The transmitter 58 and programmable transmitter microprocessor 56 operate somewhat independently of the sensor controller 42. The transmitter microprocessor 56 is programmed to look at or sense the status (OK, cold or blow through) of the steam trap as reported by the sensor controller 42. This sensing or sampling by the transmitter microprocessor 56 occurs periodically, such as perhaps once every half second. The transmitter 58 periodically transmits an RF signal indicative of the status of the steam trap. The transmitting of the RF signal can be accomplished with a period different from the period of the sampling by the transmitter microprocessor 56. Preferably, the period between successive steps of transmitting signals to the receiver is within the range of from about 0.5 to about 300 seconds. However, upon detection of a condition outside the programmed limits, the signal from the transmitter 58 is transmitted to the receiver 78 immediately.
The RF signal is preferably a radio wave signal having a frequency within the range of from about 902 to about 928 megahertz (MHz). One of the potential problems of steam trap monitoring using RF transmission is the possibility that interference or noise may occur at various frequencies and at various times. To overcome this problem, the transmitter microprocessor 56 and transmitter 58 are programmed to vary the frequency of the RF signal, so that some signals are transmitted at a first frequency and other signals are transmitted subsequently at a different frequency. This is known as a frequency hopping spread spectrum, which uses a multitude of different frequencies to provide an FCC-certified spread spectrum wireless communications link. Therefore, the transmitters send information redundantly on a multitude of frequencies (up to 50) to insure reliability. Thus it can be seen that a first signal sent from a steam trap at a first time will have a frequency differing from the frequency of a second signal sent from the same steam trap at a second time. For example, at a first time the RF signal transmitted may have a frequency of 915 MHz, and at a second, subsequent time the RF signal may have a frequency of 920 MHz. In summary, it is advantageous to use different frequencies to provide diversity.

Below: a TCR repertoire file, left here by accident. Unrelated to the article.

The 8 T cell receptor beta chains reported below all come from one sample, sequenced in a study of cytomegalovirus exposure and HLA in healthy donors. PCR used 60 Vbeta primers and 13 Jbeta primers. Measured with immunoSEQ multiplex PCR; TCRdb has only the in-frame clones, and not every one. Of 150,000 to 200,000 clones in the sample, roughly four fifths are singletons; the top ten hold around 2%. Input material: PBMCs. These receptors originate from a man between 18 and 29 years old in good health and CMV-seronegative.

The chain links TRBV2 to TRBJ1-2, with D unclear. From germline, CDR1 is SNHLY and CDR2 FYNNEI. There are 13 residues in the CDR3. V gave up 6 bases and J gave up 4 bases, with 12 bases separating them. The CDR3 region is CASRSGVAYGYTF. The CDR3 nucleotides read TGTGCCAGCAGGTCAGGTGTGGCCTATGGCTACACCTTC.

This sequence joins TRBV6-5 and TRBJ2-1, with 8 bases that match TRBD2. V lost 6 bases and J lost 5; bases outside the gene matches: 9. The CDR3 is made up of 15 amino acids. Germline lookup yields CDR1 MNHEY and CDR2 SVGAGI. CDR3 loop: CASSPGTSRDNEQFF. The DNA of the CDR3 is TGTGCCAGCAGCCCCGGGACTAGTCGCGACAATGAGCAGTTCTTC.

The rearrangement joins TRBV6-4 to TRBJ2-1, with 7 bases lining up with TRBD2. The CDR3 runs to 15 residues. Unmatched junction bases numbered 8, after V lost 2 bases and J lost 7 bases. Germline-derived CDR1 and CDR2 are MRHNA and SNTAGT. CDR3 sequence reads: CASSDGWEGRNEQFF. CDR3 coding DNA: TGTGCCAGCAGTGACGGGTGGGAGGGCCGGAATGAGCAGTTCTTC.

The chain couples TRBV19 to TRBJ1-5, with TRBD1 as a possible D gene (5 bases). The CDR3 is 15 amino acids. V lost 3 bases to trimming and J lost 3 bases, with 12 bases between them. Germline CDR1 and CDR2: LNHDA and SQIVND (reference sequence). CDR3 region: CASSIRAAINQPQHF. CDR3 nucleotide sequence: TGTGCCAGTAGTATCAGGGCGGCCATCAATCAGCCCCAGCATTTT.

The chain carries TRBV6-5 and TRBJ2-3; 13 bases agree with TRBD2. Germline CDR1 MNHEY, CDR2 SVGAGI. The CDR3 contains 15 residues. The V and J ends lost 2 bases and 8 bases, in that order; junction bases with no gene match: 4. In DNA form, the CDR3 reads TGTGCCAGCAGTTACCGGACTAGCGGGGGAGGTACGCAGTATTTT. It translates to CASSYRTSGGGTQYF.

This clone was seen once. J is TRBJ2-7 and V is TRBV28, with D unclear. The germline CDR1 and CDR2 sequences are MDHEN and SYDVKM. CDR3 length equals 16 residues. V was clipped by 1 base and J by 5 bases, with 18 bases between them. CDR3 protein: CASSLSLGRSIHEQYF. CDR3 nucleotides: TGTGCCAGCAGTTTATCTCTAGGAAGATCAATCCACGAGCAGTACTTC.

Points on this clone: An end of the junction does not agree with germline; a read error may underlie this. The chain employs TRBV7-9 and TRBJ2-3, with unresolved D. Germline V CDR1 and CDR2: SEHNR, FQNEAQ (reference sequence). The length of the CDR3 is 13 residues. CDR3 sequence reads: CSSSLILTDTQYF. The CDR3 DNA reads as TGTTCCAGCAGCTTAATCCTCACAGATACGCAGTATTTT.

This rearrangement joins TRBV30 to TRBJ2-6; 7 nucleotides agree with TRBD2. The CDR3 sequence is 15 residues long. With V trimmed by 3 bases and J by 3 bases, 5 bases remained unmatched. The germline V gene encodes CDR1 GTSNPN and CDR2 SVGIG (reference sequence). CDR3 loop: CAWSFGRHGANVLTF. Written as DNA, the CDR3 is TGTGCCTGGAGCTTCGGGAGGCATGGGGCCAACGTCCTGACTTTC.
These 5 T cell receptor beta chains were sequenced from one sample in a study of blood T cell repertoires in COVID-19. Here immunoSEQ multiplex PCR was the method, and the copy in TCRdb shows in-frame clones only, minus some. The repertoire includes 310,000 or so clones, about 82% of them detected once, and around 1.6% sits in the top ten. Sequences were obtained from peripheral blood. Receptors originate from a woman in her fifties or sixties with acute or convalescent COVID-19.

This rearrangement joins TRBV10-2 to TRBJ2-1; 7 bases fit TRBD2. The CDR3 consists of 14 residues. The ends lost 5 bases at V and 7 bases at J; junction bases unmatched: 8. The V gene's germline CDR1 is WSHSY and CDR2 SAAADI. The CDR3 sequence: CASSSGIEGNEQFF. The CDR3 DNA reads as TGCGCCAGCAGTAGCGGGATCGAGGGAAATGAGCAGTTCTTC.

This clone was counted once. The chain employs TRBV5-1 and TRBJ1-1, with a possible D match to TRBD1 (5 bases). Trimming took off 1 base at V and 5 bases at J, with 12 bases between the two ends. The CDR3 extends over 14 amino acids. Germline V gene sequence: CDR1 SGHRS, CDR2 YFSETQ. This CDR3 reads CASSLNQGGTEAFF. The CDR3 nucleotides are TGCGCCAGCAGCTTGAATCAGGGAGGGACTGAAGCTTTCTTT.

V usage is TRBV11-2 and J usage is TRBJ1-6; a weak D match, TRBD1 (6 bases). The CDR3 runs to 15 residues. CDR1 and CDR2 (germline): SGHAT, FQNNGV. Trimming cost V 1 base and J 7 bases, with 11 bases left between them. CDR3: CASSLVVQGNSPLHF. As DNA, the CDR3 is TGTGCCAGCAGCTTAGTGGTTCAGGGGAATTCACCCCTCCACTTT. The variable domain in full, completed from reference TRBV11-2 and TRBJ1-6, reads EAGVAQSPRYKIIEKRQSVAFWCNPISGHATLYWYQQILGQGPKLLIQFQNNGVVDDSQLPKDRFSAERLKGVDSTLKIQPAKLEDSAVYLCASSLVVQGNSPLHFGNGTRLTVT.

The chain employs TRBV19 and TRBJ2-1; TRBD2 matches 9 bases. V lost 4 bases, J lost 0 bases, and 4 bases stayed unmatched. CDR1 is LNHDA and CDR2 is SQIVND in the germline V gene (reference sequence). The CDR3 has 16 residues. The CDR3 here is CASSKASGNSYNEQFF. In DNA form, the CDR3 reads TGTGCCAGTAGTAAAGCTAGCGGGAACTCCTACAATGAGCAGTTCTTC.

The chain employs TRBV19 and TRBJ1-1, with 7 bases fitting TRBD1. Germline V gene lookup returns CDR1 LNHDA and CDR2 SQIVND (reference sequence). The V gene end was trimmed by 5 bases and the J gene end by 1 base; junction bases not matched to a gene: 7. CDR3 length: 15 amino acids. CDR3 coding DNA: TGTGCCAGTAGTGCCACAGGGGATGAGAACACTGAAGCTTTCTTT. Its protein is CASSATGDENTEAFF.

Another advantageous optional feature of the invention provides that the period between successive steps is programmed to vary slightly over time so that overlapping or conflicting RF signals being emitted simultaneously from neighboring steam traps will be resolved. Further, it is preferred that each transmitter be programmed to emit an RF signal having a unique identifier code so that the receiver can positively identify the steam trap from which the signal originates.